Chapter 8 Early African Civilizations: 1800 B.C.-1235 A.D.
Africa was part of a wider world, the Mediterranean basin, which included Asia
and Europe. In this world, ideas
spread and people interacted a great deal.
The region added to the progress of the early years made in Egypt and
elsewhere, notably in the areas of agriculture, urbanization and trade. The use
of iron became widespread, agriculture improved, and two animals, the horse and
the camel, contributed to the building of better armies and trade. Advances in
civilizations and interactions within a wider world are the two themes that
dominated the history of this region.
Agriculture and Trade
civilization had developed early on in the Nile Valley, by 1800 B.C. many parts
of North Africa knew about agriculture, urbanization, and centralized political
authorities. After this date,
enormous improvements were made in civilized life as cities and trade expanded,
and great changes occurred in the political systems.
Iron Age in the north. One
of the most decisive changes was the spread of iron technology. Beginning about
650 B.C. North Africa entered the Iron Age. As elsewhere, iron accelerated the
development of both agriculture and pastoralism. Replacing copper, iron was more
plentiful and could be used to forge harder, cheaper and more durable weapons
and tools to produce more food, build better houses, and master the environment.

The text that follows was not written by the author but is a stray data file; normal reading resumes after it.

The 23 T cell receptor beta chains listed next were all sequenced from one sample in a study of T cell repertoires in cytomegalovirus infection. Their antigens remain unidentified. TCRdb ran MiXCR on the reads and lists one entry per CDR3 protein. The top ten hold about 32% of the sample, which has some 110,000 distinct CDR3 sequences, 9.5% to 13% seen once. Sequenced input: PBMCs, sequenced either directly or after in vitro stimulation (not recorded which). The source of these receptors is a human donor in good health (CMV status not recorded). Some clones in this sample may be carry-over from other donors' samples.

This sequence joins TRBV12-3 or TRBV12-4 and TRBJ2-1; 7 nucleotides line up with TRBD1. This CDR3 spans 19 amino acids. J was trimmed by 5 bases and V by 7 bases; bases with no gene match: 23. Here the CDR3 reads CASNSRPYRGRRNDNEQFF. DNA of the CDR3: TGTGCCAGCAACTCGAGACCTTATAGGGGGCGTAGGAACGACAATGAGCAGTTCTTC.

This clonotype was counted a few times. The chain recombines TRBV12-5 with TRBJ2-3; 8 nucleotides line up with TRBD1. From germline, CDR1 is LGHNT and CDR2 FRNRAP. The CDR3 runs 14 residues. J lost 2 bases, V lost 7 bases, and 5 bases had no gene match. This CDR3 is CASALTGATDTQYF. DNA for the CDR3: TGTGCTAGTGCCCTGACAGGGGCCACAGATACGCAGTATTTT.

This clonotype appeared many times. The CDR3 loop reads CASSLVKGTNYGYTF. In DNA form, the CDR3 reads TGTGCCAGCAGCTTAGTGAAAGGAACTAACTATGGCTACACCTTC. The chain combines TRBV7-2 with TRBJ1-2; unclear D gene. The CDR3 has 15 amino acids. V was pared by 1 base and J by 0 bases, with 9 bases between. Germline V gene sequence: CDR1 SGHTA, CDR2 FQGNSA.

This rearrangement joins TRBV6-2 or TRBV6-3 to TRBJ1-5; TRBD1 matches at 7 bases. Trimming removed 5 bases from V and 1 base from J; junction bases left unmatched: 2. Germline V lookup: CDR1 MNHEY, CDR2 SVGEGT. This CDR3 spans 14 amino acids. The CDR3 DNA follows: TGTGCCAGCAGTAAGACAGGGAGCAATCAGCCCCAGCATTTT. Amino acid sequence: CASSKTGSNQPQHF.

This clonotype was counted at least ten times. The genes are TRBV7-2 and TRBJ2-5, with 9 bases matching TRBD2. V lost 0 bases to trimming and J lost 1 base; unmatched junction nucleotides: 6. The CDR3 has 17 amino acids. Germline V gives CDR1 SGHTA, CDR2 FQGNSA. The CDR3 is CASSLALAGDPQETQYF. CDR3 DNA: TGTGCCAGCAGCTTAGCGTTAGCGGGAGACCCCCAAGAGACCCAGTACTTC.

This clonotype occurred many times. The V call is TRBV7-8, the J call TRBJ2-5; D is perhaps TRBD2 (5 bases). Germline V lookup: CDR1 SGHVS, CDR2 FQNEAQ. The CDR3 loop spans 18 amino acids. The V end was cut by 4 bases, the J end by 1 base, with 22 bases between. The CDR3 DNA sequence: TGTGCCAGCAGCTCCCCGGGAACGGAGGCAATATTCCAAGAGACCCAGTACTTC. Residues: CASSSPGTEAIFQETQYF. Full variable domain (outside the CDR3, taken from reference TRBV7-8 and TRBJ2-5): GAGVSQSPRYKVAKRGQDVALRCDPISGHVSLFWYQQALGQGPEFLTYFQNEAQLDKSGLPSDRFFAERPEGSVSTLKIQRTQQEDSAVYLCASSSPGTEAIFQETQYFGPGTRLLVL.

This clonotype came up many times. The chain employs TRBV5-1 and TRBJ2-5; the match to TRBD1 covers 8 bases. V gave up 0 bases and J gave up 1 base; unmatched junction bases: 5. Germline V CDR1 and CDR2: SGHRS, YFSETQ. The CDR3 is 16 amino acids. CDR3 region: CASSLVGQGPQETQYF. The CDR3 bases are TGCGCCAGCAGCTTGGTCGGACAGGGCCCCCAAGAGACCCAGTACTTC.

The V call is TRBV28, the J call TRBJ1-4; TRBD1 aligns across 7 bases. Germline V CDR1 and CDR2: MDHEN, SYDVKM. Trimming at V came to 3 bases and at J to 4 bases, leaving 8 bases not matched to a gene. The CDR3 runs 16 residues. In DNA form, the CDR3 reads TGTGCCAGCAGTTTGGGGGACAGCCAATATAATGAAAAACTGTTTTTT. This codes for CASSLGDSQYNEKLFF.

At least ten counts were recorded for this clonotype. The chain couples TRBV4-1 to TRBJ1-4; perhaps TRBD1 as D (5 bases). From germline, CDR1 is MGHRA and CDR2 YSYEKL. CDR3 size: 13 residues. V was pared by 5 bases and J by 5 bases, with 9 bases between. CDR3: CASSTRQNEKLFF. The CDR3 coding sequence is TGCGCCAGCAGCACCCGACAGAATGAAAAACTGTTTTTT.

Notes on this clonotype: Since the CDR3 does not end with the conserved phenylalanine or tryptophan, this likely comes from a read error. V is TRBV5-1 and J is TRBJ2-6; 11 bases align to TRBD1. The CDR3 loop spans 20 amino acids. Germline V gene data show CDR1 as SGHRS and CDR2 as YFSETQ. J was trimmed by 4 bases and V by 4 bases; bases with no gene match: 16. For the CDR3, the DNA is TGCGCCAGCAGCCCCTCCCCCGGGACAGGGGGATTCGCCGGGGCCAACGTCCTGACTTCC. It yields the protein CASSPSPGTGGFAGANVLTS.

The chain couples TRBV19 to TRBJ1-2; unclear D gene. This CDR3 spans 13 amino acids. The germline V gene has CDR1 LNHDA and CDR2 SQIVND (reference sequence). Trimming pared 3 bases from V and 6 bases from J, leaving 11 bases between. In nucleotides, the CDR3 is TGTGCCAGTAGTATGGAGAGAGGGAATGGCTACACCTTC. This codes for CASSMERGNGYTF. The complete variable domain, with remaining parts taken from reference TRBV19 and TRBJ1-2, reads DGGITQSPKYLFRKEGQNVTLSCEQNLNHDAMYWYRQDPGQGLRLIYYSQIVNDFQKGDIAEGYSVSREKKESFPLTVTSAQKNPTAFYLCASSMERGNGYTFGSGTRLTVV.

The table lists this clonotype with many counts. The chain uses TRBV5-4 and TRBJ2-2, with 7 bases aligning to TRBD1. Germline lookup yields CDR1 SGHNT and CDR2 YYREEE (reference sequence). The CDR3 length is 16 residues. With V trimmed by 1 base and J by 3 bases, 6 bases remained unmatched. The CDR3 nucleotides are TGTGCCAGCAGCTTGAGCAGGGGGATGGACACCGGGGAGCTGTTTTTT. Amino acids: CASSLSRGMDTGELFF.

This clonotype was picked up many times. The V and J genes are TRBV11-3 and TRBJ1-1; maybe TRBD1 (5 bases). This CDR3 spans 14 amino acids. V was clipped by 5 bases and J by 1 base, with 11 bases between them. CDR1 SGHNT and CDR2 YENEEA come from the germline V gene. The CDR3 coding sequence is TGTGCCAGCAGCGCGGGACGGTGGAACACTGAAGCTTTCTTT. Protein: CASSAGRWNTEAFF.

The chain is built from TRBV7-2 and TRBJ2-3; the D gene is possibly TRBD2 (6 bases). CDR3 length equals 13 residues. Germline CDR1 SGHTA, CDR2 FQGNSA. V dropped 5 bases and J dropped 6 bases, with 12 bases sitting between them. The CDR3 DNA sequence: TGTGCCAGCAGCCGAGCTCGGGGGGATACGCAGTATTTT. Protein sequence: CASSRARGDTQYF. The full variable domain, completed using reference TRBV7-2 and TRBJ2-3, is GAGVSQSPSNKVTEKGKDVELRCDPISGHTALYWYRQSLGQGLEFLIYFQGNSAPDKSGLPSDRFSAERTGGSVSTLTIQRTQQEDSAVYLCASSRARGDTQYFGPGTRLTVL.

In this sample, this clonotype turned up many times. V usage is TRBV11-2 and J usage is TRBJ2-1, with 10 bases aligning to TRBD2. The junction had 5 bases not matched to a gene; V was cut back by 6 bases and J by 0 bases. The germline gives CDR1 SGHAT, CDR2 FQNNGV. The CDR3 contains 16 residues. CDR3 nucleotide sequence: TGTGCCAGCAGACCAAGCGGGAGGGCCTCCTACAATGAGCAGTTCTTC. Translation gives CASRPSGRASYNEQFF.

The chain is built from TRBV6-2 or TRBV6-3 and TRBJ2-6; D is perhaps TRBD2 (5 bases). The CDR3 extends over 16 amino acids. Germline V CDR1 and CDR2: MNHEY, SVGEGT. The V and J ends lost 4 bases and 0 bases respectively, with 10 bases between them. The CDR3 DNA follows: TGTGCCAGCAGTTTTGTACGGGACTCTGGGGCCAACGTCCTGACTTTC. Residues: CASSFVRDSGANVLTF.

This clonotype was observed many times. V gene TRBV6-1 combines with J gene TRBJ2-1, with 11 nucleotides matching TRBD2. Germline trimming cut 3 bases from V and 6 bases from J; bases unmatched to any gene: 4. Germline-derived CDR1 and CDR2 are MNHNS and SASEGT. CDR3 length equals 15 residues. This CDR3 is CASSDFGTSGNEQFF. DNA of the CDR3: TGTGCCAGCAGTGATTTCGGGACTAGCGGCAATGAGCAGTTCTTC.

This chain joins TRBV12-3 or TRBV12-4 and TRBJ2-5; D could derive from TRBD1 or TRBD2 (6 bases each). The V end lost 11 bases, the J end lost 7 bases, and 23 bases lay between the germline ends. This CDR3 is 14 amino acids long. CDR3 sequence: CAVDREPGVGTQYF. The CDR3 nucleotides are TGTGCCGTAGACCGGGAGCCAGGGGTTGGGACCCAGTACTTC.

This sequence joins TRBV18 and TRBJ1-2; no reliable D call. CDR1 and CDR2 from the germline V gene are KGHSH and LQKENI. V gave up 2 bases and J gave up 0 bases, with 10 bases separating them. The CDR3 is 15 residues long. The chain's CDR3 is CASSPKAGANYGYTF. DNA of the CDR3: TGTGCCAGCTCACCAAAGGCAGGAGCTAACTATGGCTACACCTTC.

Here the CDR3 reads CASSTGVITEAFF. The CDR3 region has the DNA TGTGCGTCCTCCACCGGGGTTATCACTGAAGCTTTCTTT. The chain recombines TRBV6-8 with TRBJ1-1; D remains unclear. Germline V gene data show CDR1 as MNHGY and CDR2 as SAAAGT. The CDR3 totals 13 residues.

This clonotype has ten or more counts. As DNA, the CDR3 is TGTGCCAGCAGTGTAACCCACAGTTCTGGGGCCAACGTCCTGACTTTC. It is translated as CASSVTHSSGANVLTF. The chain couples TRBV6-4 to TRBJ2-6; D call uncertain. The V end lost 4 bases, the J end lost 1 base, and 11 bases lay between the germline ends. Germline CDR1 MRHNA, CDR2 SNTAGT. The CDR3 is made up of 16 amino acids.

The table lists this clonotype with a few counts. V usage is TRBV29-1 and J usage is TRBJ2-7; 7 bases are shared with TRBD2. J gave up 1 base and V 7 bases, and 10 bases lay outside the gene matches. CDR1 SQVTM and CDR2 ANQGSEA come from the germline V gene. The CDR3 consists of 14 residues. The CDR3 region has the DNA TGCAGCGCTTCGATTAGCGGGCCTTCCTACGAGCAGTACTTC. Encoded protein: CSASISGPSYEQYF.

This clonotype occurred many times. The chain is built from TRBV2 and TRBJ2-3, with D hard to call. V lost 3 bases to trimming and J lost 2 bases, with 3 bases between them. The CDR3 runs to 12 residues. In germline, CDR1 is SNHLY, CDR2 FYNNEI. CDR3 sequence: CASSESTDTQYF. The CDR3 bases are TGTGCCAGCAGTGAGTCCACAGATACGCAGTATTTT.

Iron became a source of military power, allowing stronger people to control
weaker ones. States and organized governments emerged, partly to meet the
challenges of growing population and urbanization.
Farming and pastoralism became established ways of life for the majority
of the population. Among the Berbers and others in the Maghrib,
the area from the Atlantic to the western borders of Egypt, pastoralists sold
milk and meat to sedentary farmers in exchange for grain and oil. Sedentary
farmers contributed to greater food production and urban cultures. Pastoralists
took care of the countryside: wandering and hunting enabled them to develop
better mobility and fighting techniques. Whether
as sedentarists or pastoralists, community life among the Berbers was organized
around an ethnic group and loyalty to a strong leader who must protect his
people, their land and means of livelihood.
and camels. As in
southwest Asia, the introduction of the horse sometime after about 1700 B.C.,
along with the new war chariot first pioneered by the Indo-European peoples,
caused significant changes in northern Africa. Before then, people relied on
donkeys for transportation, and fought wars on foot.
By 1235 B.C., however, chariots had become popular: the Berbers used them
in their wars and to cross the Sahara desert.
After about 900 B.C. war chariots gave way to cavalry, with enormous
social and political consequences: cavalry increased mobility; techniques of
horse training improved; new breeds of horses were raised to transport people
over long distances; and the art of warfare reached a new level.
Perhaps even more important than the use of the horse was the
introduction of the domesticated camel from Arabia. The camel was able to
withstand heavier loads than a donkey. In addition, it could go long periods
without water, and withstood the heat of the desert better than either horses or
donkeys. After about 1000 B.C., the camel improved communications between the
Nile Valley and its Arabian neighbors as it was used on the routes between the
Nile and the Red Sea. By the 1st
century A.D. camel culture had spread to North Africa, with consequent
improvements in travel and trade.
trans-Saharan trade. The
trans-Saharan trade between North and West Africa was also improved by the use
of the camel. The Berbers in the
Atlas Mountains and the northern Sahara served as intermediaries to carry goods